KidZone Geography - Canadian Provinces
New Brunswick

map© Contributed by Leanne Guenther

New Brunswick is one of Canada's ten provinces.  It is an Atlantic or "Maritime" province.  It can be found on the East Coast of the country, near the Atlantic Ocean.

New Brunswick joined the Canadian Confederation in 1867.

Check out our brief photo tour of New Brunswick if you'd like to see more of the scenery of the province or if you need photos for a school project.

You can find out a lot of interesting information about the province at


new brunswick
© Leanne Guenther
Fishing boats in Alma, New Brunswick

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new brunswick flagThe Provincial Flag

The provincial flag was adopted on February 24, 1965.  The top rectangle has a gold lion on a red background.  The gold lion is found on many provincial flags.  It is a common British symbol.  The ship shown on the bottom rectangle is an ancient galley.  Shipping and shipbuilding were historically key economic activities in New Brunswick.

flowerThe Provincial Flower

The purple violet was adopted as the official flower of New Brunswick in 1936, at the request of the provincial Women's Institute.  It has a delicate flower which people can eat.


Used with permission. © Robert McDonald


The Provincial Bird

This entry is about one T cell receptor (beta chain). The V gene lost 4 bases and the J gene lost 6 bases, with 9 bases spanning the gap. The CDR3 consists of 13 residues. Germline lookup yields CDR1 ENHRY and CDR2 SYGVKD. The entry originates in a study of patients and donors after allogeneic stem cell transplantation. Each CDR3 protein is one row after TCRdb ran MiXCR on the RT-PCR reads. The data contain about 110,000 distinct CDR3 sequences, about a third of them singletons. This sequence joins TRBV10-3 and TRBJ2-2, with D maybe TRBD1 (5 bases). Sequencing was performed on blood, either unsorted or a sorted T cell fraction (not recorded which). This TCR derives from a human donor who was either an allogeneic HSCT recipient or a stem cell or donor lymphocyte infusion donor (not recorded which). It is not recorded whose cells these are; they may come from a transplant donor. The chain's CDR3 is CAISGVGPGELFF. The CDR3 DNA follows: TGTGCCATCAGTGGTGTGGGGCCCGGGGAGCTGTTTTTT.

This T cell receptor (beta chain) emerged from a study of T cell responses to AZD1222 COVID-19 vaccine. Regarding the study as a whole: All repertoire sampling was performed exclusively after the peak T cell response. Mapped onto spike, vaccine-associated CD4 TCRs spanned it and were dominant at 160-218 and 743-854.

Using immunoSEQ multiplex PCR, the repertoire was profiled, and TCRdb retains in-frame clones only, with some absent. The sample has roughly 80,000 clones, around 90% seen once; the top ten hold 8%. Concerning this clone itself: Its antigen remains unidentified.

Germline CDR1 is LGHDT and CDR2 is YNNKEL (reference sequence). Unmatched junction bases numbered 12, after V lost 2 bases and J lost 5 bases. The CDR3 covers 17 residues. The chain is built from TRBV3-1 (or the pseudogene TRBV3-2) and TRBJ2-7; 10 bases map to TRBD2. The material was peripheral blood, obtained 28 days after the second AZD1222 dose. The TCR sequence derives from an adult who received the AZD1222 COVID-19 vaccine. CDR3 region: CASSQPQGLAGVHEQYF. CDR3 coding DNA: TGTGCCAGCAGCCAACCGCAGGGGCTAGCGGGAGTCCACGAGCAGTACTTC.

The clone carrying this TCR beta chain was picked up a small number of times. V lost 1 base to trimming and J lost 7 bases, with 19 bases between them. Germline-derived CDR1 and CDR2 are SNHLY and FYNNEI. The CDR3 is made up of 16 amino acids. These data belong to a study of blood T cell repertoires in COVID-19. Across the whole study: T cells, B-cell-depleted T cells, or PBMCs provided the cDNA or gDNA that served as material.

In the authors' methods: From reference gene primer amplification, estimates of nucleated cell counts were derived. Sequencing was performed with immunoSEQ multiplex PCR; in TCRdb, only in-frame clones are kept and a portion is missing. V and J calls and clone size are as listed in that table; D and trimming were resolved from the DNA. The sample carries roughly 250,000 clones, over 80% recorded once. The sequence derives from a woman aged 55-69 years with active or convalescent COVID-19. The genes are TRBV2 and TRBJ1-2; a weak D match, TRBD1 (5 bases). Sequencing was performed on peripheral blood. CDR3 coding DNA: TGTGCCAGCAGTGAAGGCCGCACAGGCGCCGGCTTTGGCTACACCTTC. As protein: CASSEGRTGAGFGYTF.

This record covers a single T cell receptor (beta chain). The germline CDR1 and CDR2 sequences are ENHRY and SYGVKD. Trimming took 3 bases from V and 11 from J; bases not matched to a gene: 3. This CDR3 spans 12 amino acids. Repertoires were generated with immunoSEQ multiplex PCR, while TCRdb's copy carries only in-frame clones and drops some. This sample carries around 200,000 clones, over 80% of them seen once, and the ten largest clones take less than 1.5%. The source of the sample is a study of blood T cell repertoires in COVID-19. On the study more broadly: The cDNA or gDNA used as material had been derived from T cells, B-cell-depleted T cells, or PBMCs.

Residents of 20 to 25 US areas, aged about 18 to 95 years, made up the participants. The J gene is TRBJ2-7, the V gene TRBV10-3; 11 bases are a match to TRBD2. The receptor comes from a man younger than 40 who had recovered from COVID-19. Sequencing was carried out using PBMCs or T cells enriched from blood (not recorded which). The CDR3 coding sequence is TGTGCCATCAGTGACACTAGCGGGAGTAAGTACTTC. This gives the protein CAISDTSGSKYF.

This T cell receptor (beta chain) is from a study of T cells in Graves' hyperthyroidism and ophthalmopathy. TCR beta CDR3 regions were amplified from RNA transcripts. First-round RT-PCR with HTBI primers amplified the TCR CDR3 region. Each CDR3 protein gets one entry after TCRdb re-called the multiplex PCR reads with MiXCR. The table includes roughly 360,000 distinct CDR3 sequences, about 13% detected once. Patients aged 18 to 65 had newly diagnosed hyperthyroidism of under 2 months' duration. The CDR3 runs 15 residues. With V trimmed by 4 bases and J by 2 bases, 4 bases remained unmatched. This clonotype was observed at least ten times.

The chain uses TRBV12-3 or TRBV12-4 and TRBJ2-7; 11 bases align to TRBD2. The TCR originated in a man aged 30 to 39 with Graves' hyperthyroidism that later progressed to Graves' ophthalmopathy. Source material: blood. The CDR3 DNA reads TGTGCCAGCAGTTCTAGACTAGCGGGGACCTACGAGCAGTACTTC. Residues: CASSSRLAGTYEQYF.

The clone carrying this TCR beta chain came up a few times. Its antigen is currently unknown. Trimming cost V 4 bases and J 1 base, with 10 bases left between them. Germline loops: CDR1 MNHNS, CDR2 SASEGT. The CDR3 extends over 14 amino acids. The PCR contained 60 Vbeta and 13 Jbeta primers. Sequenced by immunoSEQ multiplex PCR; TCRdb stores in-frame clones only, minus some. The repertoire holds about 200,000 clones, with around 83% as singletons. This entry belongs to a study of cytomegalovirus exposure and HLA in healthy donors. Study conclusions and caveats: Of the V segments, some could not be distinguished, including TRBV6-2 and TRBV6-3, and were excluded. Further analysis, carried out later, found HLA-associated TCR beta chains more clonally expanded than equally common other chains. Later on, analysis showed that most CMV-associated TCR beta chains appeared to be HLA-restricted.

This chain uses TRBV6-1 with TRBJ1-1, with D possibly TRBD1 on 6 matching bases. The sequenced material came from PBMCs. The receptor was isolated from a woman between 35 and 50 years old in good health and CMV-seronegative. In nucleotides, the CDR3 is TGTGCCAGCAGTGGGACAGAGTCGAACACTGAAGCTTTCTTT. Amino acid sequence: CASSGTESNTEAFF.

The black-capped chickadee is New Brunswick's official bird.  It was adopted as the provincial bird in August 1983.

The black-capped chickadee is found across much of southern Canada and the northern United States.  Except in the northern-most locations, it stays over winter -- it does not "migrate".

The black-capped chickadee eats insect eggs, larvae and pupae, weevils, lice sawflies and other insects.  It hides food in secret locations just in case it has difficulty finding food later on.

The black-capped chickadee male and female dig a hole in a dead stump that it uses as a nest.  The female lays 5 to 10 eggs in its nest.  The eggs are white with fine dark spots.  They are so fragile that it is difficult to pick them up without breaking them.

Hawks and the northern shrike are some of the black-capped chickadees' most dangerous "predators" (which means they kill and eat the chickadees).  Weasels, chipmunks and squirrels enter their nests, or tear them open and eat the eggs or young birds.


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